The largest and least inhabited of Canada’s provinces and territories, Nunavut is a vast place with seemingly not much to see. However, it’s the sparseness and wilderness that’s appealing to more and more tourists, and those who are simply curious to see how people live up here, in what truly is the Great White North! So, if I were heading to Nunavut, what would I want to see? Well, if transportation were no issue, I’d head for the following:
- Iqaluit – The capital of Nunavut and the territory’s largest settlement, yet Iqaluit is home to less than 7,000 people. I’d like to meet some of the locals and find out how they cope living in such a cold climate, visit their museums and historic sites, and spend a couple of days experiencing life in Iqaluit.
- Baffin Island – Iqaluit is located on the southeastern coast of Baffin, which is the largest island in Canada. There are untouched glaciers to see, and the opportunity to view plenty of wildlife including polar bears, Arctic Fox, Arctic Wolf and Arctic Hare, as well as Barren Ground Caribou, lemmings and seals.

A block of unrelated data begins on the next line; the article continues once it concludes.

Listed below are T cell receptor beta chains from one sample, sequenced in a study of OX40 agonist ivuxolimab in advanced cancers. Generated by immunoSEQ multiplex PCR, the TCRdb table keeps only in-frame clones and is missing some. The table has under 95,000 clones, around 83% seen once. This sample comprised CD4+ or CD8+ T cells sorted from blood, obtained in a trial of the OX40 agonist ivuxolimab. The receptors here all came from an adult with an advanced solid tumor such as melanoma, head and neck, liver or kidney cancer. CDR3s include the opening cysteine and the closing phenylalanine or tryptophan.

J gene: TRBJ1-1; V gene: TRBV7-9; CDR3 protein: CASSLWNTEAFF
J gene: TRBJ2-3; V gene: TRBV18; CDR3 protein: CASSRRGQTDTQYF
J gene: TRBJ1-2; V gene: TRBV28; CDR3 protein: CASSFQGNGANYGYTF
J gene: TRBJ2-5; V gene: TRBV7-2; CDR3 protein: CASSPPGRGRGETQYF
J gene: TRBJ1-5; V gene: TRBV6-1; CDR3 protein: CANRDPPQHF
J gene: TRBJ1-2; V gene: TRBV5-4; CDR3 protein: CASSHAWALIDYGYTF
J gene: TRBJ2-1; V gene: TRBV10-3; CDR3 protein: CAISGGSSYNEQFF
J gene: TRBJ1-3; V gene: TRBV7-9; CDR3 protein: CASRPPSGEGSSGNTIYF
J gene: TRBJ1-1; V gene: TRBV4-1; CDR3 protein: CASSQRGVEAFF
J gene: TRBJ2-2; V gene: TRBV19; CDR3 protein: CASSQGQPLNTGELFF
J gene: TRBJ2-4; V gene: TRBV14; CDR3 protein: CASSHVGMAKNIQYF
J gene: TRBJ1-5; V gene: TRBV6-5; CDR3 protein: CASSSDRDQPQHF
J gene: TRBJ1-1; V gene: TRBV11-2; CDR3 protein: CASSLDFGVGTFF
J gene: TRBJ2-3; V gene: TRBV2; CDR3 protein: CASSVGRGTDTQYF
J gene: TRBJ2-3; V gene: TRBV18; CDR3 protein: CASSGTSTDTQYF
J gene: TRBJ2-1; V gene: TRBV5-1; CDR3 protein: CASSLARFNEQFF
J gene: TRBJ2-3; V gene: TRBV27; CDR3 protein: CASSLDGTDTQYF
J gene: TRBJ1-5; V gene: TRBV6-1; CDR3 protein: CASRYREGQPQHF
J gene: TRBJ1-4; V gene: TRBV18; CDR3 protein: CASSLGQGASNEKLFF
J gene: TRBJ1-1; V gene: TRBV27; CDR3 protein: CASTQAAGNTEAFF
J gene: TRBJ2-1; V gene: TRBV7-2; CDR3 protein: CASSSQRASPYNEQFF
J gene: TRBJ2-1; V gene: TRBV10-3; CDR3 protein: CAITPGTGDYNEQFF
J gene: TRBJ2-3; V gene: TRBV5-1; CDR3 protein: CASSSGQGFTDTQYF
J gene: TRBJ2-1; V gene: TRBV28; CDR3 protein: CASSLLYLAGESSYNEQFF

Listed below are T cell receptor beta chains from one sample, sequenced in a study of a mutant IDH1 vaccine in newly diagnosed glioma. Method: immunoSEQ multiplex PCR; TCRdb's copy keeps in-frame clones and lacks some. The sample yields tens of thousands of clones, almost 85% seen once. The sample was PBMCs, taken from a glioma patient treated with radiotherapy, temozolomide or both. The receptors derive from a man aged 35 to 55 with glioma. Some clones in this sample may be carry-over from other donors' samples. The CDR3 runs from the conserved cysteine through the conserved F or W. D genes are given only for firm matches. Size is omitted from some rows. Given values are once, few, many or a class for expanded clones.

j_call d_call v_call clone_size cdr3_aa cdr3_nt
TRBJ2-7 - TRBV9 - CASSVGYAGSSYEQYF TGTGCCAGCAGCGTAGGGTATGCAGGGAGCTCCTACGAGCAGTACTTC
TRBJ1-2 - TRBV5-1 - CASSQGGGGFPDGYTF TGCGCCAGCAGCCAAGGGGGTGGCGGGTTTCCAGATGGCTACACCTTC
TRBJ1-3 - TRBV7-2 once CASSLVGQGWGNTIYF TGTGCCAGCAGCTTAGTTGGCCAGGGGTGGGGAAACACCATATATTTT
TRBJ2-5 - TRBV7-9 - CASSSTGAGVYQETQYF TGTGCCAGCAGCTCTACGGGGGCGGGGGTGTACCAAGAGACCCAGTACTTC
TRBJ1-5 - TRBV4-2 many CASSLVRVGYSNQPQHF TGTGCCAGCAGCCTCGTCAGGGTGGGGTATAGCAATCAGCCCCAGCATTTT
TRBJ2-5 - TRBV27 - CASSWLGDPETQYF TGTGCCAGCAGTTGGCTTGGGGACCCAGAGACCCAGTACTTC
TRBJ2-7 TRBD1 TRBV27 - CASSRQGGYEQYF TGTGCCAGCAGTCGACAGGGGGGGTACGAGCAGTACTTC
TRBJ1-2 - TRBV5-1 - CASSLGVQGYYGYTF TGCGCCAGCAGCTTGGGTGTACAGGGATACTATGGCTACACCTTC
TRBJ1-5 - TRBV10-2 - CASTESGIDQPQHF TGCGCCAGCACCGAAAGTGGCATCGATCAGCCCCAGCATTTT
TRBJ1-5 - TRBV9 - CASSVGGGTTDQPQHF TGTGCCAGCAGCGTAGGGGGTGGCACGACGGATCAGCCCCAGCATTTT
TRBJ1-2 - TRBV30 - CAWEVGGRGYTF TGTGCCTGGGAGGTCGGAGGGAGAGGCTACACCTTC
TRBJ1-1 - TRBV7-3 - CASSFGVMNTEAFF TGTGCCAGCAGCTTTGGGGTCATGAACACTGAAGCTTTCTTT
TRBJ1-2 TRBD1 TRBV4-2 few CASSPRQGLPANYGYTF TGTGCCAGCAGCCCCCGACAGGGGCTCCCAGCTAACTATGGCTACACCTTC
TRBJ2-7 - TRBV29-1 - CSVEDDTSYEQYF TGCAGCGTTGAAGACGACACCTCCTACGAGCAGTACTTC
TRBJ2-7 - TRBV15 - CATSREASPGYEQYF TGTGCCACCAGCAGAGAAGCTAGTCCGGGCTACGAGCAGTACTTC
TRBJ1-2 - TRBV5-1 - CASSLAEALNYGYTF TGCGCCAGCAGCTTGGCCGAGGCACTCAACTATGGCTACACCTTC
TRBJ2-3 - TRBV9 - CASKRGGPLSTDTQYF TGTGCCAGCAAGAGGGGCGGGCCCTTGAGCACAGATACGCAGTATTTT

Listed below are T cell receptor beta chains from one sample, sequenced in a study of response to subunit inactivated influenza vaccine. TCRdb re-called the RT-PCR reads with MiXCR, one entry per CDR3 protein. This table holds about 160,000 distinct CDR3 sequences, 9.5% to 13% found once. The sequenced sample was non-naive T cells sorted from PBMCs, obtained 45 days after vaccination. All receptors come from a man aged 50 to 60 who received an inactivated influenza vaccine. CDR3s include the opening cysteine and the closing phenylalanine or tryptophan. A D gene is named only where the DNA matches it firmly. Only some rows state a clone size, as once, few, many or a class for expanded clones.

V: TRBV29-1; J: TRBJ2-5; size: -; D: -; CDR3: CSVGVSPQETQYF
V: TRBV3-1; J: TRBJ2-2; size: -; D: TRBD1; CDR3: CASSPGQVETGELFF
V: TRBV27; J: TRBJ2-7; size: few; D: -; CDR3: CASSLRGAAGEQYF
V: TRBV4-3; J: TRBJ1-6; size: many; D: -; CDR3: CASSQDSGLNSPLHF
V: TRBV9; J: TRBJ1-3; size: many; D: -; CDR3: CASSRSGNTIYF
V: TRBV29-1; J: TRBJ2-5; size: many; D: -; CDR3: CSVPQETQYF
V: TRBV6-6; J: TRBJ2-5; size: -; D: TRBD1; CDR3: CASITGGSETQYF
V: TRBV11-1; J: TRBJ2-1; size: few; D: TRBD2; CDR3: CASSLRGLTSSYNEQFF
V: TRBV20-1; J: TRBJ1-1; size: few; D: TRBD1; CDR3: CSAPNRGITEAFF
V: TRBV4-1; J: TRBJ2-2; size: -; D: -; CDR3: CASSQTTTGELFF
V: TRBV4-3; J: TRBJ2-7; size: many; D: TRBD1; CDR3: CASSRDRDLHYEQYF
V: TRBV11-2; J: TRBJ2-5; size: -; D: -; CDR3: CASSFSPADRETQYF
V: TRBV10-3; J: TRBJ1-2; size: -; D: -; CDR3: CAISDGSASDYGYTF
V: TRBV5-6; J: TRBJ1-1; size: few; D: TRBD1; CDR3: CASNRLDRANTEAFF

- Auyuittuq National Park – A great place to get to see much of the wilderness that Baffin Island represents is within the Auyuittuq National Park. Backpacking in the park would be an amazing experience in the summer, seeing its fjords, glaciers and ice fields.
- Ellesmere Island – Even further north than Baffin, Ellesmere is true wilderness. The largest settlement is home to all but five of the island’s residents, yet there are only 141 residents in the hamlet of Grise Fiord. The Inuktitut name for this settlement is ‘Aujuittuq’ which means ‘place that never thaws’ and considering the average high in July is only 4C it’s not surprising! Well it is 1,160 kilometres north of the Arctic Circle!
Article copyright Claire Bolgil. Claire is a freelance travel writer based in Beautiful BC. Find out more about her at www.clairebolgil.com